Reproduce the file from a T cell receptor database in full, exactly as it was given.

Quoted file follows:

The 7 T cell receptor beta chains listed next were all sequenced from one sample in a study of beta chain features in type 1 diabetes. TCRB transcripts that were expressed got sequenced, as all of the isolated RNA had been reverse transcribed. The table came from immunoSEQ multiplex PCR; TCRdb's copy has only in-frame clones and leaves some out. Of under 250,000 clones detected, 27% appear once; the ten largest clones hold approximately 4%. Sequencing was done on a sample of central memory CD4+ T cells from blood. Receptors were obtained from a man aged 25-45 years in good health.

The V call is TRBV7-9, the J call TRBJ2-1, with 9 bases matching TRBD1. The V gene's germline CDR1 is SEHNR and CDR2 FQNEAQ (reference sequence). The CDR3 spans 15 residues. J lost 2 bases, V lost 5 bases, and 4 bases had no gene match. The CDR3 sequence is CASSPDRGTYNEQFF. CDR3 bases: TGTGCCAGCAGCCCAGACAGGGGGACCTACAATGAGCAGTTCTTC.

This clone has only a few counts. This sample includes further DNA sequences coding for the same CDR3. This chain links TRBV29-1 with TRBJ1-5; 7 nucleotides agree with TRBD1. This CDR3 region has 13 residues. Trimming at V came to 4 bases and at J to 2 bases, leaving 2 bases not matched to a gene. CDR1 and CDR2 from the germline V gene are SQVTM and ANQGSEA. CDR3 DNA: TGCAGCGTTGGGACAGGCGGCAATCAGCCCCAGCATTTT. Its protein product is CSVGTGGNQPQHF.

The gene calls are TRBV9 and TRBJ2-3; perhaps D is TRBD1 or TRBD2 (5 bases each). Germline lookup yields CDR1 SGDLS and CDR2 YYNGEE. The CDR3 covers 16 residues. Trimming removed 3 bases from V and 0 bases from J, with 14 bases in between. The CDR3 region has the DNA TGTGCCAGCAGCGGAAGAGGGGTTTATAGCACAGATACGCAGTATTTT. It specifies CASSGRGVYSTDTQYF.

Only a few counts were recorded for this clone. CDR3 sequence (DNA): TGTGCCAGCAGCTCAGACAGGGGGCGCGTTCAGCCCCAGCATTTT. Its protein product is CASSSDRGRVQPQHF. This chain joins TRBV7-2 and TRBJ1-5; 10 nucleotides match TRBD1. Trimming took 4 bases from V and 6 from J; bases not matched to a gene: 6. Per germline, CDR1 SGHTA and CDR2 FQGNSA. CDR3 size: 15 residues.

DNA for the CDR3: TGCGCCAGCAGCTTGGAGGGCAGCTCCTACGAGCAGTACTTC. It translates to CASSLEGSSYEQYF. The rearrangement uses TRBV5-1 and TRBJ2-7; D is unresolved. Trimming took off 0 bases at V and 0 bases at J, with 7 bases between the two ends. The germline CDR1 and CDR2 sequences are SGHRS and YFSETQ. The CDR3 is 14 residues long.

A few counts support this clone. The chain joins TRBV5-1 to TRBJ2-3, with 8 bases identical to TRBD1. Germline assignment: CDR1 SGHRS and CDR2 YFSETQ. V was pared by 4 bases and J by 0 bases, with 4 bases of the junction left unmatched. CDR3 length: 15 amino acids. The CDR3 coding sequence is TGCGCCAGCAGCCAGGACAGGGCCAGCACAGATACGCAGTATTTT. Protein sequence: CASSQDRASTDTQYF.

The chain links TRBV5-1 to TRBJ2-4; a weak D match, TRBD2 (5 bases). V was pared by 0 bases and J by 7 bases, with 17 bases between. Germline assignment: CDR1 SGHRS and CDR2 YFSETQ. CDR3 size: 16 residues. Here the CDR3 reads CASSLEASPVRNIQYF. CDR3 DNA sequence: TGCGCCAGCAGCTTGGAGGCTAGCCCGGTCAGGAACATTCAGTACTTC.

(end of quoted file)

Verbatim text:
The 7 T cell receptor beta chains listed next were all sequenced from one sample in a study of beta chain features in type 1 diabetes. TCRB transcripts that were expressed got sequenced, as all of the isolated RNA had been reverse transcribed. The table came from immunoSEQ multiplex PCR; TCRdb's copy has only in-frame clones and leaves some out. Of under 250,000 clones detected, 27% appear once; the ten largest clones hold approximately 4%. Sequencing was done on a sample of central memory CD4+ T cells from blood. Receptors were obtained from a man aged 25-45 years in good health.

The V call is TRBV7-9, the J call TRBJ2-1, with 9 bases matching TRBD1. The V gene's germline CDR1 is SEHNR and CDR2 FQNEAQ (reference sequence). The CDR3 spans 15 residues. J lost 2 bases, V lost 5 bases, and 4 bases had no gene match. The CDR3 sequence is CASSPDRGTYNEQFF. CDR3 bases: TGTGCCAGCAGCCCAGACAGGGGGACCTACAATGAGCAGTTCTTC.

This clone has only a few counts. This sample includes further DNA sequences coding for the same CDR3. This chain links TRBV29-1 with TRBJ1-5; 7 nucleotides agree with TRBD1. This CDR3 region has 13 residues. Trimming at V came to 4 bases and at J to 2 bases, leaving 2 bases not matched to a gene. CDR1 and CDR2 from the germline V gene are SQVTM and ANQGSEA. CDR3 DNA: TGCAGCGTTGGGACAGGCGGCAATCAGCCCCAGCATTTT. Its protein product is CSVGTGGNQPQHF.

The gene calls are TRBV9 and TRBJ2-3; perhaps D is TRBD1 or TRBD2 (5 bases each). Germline lookup yields CDR1 SGDLS and CDR2 YYNGEE. The CDR3 covers 16 residues. Trimming removed 3 bases from V and 0 bases from J, with 14 bases in between. The CDR3 region has the DNA TGTGCCAGCAGCGGAAGAGGGGTTTATAGCACAGATACGCAGTATTTT. It specifies CASSGRGVYSTDTQYF.

Only a few counts were recorded for this clone. CDR3 sequence (DNA): TGTGCCAGCAGCTCAGACAGGGGGCGCGTTCAGCCCCAGCATTTT. Its protein product is CASSSDRGRVQPQHF. This chain joins TRBV7-2 and TRBJ1-5; 10 nucleotides match TRBD1. Trimming took 4 bases from V and 6 from J; bases not matched to a gene: 6. Per germline, CDR1 SGHTA and CDR2 FQGNSA. CDR3 size: 15 residues.

DNA for the CDR3: TGCGCCAGCAGCTTGGAGGGCAGCTCCTACGAGCAGTACTTC. It translates to CASSLEGSSYEQYF. The rearrangement uses TRBV5-1 and TRBJ2-7; D is unresolved. Trimming took off 0 bases at V and 0 bases at J, with 7 bases between the two ends. The germline CDR1 and CDR2 sequences are SGHRS and YFSETQ. The CDR3 is 14 residues long.

A few counts support this clone. The chain joins TRBV5-1 to TRBJ2-3, with 8 bases identical to TRBD1. Germline assignment: CDR1 SGHRS and CDR2 YFSETQ. V was pared by 4 bases and J by 0 bases, with 4 bases of the junction left unmatched. CDR3 length: 15 amino acids. The CDR3 coding sequence is TGCGCCAGCAGCCAGGACAGGGCCAGCACAGATACGCAGTATTTT. Protein sequence: CASSQDRASTDTQYF.

The chain links TRBV5-1 to TRBJ2-4; a weak D match, TRBD2 (5 bases). V was pared by 0 bases and J by 7 bases, with 17 bases between. Germline assignment: CDR1 SGHRS and CDR2 YFSETQ. CDR3 size: 16 residues. Here the CDR3 reads CASSLEASPVRNIQYF. CDR3 DNA sequence: TGCGCCAGCAGCTTGGAGGCTAGCCCGGTCAGGAACATTCAGTACTTC.